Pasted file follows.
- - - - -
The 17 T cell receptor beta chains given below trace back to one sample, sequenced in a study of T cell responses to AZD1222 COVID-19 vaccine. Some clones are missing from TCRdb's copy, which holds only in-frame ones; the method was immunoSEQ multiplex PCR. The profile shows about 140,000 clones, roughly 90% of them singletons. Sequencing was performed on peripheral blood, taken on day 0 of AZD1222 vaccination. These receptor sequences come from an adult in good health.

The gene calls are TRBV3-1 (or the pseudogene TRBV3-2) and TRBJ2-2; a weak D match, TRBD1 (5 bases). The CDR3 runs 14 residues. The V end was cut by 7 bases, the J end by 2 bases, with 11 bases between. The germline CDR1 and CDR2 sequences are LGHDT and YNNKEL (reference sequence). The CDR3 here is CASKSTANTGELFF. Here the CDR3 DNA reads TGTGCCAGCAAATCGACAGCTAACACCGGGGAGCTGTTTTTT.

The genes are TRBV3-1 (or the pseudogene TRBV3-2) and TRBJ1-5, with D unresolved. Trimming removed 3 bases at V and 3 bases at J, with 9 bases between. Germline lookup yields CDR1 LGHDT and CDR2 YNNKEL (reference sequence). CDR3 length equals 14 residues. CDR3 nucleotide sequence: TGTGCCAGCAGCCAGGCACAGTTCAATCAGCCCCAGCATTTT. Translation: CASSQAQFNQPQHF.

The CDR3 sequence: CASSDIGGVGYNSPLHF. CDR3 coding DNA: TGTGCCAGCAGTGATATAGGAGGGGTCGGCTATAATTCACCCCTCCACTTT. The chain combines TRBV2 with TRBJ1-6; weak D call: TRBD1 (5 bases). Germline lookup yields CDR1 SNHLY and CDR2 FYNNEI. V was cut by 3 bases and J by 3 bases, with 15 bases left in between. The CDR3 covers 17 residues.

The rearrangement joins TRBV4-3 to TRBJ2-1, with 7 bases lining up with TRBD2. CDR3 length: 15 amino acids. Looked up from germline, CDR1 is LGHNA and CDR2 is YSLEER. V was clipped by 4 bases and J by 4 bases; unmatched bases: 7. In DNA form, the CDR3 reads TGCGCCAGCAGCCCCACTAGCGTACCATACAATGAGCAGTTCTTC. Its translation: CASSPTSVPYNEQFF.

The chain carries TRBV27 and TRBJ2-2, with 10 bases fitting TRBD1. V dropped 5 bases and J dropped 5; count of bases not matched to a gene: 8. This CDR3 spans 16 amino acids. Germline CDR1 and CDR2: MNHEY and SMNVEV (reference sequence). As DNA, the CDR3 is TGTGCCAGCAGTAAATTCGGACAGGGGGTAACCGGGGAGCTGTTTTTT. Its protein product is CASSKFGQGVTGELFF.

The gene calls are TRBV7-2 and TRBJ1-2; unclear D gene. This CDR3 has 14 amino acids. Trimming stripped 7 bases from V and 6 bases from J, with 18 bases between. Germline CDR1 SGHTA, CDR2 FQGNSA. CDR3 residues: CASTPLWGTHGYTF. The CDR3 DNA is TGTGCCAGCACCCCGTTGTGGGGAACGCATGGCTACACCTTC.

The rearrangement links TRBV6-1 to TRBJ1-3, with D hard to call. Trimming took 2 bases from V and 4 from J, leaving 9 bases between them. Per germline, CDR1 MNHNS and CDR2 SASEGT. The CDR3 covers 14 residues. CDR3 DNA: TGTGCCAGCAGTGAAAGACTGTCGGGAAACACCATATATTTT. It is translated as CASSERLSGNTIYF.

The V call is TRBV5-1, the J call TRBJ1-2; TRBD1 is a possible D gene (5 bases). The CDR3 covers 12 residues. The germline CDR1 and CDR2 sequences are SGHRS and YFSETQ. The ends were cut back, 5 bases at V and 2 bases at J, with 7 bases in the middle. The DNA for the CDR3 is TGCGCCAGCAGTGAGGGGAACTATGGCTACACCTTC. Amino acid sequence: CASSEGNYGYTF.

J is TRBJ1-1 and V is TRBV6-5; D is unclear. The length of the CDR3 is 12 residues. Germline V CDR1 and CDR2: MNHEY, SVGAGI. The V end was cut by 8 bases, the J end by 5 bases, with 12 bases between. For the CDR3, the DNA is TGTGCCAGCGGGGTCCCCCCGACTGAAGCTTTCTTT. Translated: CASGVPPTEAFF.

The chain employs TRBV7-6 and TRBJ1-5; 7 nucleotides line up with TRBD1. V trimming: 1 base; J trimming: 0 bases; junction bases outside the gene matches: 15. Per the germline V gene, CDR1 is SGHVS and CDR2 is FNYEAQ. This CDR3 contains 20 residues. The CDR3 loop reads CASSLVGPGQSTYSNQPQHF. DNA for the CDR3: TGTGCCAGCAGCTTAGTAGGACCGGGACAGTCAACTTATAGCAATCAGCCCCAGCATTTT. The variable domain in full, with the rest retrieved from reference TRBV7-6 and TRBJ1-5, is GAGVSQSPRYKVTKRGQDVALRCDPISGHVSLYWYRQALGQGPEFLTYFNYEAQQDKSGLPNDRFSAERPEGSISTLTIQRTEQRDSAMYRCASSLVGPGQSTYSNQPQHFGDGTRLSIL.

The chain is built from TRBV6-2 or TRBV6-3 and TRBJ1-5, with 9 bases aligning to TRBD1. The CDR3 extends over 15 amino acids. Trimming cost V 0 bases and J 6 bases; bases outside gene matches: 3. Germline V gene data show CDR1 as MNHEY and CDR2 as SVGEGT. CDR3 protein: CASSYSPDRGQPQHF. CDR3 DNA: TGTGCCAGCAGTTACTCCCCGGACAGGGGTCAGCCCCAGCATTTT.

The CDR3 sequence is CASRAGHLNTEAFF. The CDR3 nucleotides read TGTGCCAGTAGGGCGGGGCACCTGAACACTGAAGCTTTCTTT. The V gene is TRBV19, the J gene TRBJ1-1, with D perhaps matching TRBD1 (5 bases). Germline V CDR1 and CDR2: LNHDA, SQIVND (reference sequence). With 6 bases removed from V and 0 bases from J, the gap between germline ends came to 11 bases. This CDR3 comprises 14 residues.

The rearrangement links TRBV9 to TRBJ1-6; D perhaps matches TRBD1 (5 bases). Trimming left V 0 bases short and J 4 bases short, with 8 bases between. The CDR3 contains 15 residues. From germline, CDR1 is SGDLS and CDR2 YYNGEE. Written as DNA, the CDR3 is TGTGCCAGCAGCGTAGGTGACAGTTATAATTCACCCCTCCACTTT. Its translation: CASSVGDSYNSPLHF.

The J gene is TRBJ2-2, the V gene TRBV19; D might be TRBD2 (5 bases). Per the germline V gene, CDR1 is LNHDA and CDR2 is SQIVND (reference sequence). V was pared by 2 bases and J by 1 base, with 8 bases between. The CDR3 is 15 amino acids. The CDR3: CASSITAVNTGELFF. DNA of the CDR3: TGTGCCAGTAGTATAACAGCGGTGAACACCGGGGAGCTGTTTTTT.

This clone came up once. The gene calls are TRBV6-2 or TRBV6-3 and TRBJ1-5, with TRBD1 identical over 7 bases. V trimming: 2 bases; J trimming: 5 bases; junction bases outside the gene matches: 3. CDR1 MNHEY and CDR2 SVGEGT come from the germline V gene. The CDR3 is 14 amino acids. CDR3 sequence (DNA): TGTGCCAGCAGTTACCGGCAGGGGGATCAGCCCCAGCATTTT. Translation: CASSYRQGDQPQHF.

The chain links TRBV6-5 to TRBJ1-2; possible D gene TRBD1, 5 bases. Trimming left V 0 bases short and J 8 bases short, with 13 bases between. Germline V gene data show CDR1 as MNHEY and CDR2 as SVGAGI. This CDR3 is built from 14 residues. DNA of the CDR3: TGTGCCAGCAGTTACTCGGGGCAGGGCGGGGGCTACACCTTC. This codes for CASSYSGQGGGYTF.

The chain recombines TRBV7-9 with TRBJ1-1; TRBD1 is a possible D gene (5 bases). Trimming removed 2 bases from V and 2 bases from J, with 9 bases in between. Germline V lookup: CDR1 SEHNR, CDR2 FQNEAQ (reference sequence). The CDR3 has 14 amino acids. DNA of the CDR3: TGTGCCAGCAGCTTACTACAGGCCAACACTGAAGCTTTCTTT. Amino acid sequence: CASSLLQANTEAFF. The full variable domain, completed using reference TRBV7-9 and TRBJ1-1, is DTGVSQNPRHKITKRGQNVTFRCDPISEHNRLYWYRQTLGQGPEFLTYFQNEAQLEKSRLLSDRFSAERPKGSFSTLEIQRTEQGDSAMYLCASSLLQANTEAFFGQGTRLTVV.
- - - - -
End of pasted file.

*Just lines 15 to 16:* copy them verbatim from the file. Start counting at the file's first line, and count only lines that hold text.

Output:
The J gene is TRBJ2-2, the V gene TRBV19; D might be TRBD2 (5 bases). Per the germline V gene, CDR1 is LNHDA and CDR2 is SQIVND (reference sequence). V was pared by 2 bases and J by 1 base, with 8 bases between. The CDR3 is 15 amino acids. The CDR3: CASSITAVNTGELFF. DNA of the CDR3: TGTGCCAGTAGTATAACAGCGGTGAACACCGGGGAGCTGTTTTTT.

This clone came up once. The gene calls are TRBV6-2 or TRBV6-3 and TRBJ1-5, with TRBD1 identical over 7 bases. V trimming: 2 bases; J trimming: 5 bases; junction bases outside the gene matches: 3. CDR1 MNHEY and CDR2 SVGEGT come from the germline V gene. The CDR3 is 14 amino acids. CDR3 sequence (DNA): TGTGCCAGCAGTTACCGGCAGGGGGATCAGCCCCAGCATTTT. Translation: CASSYRQGDQPQHF.